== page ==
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Benzodiazepine Addiction Information
Benzodiazepine Addiction Treatment at Promises
Because withdrawal symptoms can be severe, detoxification from benzodiazepines should be gradual, with the drug being tapered off at specific intervals. After being assessed by an affiliated independent medical doctor, clients will be assigned a core treatment team that includes family and individual therapists, a nurse, a psychiatrist, and a drug detox specialist.
While every client’s experience is different, all clients will receive individualized care and personalized treatment plans, a family program, multiple weekly group and individual therapy that are based on the 12 steps, and alumni services to help in continued recovery.
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Benzodiazepines are psychoactive drugs that are prescribed medically to treat anxiety, insomnia, seizures, muscle spasms, and more. Also known as “benzos” or “benzies,” these drugs are found in many forms, including:
- Xanax (alprazolam)
- Valium (diazepam)
- Librium (chlordiazepoxide)
- Tranxene (clorazepate)
- Paxipam (halazepam)
- Centrax or Verstran (prazepam)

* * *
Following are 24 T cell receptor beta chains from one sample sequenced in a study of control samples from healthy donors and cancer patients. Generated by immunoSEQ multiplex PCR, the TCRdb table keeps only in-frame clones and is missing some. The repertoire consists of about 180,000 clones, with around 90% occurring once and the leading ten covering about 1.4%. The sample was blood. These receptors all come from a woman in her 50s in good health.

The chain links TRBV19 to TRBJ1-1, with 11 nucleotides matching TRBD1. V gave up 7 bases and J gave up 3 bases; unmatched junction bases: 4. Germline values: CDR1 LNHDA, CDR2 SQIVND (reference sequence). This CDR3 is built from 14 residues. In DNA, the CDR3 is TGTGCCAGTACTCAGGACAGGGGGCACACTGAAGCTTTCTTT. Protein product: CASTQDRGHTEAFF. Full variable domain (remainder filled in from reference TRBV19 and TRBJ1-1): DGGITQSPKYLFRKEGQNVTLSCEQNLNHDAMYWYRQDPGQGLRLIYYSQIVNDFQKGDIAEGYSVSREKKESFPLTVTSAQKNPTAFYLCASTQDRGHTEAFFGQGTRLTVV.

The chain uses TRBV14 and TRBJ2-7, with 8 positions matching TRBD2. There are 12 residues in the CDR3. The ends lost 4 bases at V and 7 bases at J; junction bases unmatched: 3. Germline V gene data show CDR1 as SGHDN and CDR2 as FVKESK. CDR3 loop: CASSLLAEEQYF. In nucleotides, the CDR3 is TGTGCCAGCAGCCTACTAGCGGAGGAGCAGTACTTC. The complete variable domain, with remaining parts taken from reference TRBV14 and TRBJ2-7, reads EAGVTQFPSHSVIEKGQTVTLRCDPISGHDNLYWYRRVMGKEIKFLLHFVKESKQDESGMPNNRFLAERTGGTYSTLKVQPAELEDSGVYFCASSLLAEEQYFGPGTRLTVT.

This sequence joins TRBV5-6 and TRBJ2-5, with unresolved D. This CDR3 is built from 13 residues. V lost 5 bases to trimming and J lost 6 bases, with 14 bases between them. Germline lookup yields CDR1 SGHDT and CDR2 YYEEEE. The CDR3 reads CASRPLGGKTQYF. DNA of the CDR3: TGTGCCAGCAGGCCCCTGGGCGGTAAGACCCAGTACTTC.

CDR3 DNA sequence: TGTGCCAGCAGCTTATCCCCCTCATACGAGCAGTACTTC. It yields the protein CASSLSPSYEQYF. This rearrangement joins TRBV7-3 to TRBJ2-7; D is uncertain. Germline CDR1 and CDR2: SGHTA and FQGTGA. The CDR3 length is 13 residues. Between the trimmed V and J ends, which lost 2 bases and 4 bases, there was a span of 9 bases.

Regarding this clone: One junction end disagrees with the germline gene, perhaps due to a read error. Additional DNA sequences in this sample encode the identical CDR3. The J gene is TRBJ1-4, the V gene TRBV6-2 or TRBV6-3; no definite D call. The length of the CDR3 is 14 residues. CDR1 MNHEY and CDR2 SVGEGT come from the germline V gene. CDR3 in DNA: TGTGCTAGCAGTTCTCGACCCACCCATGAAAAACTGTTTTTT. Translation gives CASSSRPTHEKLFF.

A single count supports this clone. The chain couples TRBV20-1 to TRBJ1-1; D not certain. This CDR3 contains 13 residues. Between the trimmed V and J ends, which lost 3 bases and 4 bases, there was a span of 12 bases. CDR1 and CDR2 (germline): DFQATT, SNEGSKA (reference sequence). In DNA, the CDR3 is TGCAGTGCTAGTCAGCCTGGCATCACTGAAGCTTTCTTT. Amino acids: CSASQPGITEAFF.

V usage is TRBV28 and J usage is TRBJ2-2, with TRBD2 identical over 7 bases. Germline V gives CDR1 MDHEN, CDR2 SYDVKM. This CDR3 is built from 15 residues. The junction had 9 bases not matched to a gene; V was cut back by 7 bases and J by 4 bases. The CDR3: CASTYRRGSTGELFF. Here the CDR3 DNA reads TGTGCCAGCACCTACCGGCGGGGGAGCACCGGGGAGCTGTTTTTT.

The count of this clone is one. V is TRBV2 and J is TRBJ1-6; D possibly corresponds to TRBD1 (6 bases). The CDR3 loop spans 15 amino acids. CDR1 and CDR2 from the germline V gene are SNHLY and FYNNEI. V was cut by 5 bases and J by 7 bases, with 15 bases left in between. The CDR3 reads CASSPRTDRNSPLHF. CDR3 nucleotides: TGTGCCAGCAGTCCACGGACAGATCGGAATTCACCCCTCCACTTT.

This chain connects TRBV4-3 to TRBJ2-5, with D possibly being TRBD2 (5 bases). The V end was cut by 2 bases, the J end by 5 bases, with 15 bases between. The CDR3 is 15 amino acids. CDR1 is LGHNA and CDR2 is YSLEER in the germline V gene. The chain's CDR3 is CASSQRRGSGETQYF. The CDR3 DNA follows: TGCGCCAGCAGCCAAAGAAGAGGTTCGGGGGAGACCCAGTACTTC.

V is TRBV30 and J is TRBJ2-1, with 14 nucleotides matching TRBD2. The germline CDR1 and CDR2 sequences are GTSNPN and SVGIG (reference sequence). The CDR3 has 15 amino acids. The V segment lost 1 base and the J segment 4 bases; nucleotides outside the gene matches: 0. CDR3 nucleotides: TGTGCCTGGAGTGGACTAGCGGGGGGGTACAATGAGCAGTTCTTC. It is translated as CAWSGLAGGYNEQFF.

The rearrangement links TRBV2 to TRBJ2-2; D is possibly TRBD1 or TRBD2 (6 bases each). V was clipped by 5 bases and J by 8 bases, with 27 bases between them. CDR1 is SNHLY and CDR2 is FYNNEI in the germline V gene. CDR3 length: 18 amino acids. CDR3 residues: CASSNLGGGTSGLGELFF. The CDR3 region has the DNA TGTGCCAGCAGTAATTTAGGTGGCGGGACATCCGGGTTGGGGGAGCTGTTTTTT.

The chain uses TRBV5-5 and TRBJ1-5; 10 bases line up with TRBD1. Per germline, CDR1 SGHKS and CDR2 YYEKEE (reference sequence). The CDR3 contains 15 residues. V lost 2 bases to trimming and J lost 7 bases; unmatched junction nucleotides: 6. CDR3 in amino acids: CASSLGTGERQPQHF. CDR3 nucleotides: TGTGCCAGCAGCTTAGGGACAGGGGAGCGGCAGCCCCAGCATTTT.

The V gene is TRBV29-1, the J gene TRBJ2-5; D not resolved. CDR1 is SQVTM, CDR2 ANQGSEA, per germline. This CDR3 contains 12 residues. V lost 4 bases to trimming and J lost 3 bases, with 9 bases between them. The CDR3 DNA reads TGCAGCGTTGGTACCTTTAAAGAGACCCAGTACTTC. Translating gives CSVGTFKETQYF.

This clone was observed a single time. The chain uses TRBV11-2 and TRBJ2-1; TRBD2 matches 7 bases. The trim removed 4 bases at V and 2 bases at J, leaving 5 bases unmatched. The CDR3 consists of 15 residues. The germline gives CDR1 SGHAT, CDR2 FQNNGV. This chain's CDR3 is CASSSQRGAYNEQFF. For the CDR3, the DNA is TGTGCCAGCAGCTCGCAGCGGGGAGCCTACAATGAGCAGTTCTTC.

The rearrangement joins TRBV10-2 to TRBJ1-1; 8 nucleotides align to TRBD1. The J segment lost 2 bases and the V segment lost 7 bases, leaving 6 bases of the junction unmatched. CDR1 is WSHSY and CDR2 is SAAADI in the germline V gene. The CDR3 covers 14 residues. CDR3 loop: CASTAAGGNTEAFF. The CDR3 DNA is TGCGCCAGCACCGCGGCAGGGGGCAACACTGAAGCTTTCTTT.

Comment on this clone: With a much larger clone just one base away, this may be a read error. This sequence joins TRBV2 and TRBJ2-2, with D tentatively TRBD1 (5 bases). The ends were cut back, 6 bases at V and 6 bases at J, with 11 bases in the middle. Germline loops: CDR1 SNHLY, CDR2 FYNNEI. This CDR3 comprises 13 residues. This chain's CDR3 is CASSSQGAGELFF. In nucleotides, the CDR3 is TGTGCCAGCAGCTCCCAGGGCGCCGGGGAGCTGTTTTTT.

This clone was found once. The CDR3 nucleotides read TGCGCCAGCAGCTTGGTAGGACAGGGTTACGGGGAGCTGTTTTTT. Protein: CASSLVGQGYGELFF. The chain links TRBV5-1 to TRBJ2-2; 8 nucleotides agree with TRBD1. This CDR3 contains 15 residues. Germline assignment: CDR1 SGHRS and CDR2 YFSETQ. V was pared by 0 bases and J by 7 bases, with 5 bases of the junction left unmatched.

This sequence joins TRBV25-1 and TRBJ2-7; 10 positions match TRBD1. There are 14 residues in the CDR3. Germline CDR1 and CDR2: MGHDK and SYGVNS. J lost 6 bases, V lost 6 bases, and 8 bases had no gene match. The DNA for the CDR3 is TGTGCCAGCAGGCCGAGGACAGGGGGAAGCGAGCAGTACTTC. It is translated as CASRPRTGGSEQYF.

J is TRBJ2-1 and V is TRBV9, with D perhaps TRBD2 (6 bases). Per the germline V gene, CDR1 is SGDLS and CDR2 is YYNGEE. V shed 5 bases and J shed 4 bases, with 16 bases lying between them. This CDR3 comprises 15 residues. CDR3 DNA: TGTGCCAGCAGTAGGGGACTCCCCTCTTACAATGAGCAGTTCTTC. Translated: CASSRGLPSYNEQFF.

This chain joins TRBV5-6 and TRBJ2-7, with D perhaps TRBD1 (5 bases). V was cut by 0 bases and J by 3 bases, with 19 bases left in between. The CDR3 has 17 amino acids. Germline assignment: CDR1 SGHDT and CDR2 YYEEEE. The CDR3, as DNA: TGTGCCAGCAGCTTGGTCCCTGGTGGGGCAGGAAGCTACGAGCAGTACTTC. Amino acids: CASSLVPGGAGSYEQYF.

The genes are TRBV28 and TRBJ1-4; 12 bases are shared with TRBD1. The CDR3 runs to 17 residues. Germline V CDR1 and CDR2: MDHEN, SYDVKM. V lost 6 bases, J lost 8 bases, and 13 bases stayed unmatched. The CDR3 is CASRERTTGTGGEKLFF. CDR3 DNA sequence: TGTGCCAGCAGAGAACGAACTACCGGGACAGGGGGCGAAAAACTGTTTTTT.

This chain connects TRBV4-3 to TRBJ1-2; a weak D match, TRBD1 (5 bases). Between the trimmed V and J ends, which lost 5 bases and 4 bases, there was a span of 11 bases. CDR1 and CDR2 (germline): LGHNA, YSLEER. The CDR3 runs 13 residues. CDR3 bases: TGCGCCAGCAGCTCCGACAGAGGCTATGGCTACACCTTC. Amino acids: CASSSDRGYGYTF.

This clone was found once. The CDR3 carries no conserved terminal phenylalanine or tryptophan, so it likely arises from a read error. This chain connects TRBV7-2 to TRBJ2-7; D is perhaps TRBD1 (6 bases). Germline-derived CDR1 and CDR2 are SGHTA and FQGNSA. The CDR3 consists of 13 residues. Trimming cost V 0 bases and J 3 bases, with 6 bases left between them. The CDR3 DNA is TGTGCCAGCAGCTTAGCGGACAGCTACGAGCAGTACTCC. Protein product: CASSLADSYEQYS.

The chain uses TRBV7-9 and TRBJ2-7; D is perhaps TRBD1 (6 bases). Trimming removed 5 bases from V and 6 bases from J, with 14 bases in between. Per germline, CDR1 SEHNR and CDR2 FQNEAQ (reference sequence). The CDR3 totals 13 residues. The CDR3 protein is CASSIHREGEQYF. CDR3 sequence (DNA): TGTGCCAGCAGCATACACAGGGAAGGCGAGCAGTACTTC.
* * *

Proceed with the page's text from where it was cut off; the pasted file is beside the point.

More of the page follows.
- Klonopin/Clonopin (clonazepam)
- Dalmane (flurazepam)
- Serax (oxazepam)
- Ativan (lorazepam)
- Restoril (temazepam)
- Halcion (triazolam)
Benzodiazepines work by enhancing GABA receptors (gamma amino butyric acid), thereby depressing the central nervous system. Long-term use of benzodiazepines can be very dangerous as they can lead to adverse physical and psychological effects, including tolerance and dependence. Benzodiazepines are commonly abused and taken in combination with other substances of abuse.
Short-Term Effects of Benzodiazepines
Benzodiazepines can result in drowsiness, dizziness, and decreased alertness and concentration. The elderly often experience lack of coordination, falls, and injuries when taking benzodiazepines. Decreased libido and sexual performance problems are a common side effect, and less common side effects include nausea, blurred vision, confusion, euphoria, nightmares, changes in appetite, and depression. When injected intravenously, hypotension and suppressed breathing may be encountered.
Long-Term Effects of Benzodiazepines
Tolerance develops quickly with repeated use of benzodiazepines, which can lead to dependence and withdrawal symptoms. The most frequent withdrawal symptoms are insomnia, gastric problems, tremors, agitation, muscle spasms, and fearfulness. Less common effects are irritability, sweating, depression, psychosis, suicidal behavior, seizures, and delirium tremors. Severe symptoms usually result as a result of abrupt or rapid withdrawal, so gradual reduction is recommended.
Other adverse effects of chronic benzodiazepine use can include a general deterioration in physical and mental health, including cognitive impairments, behavioral problems, anxiety and depression, loss of sex drive, agoraphobia and social phobia, an altered perception of self and environment, and an inability to experience or express feelings.
Chronic, recreational abusers may experience paradoxical effects, such as aggression, violence, impulsivity, irritability, and suicidal behavior.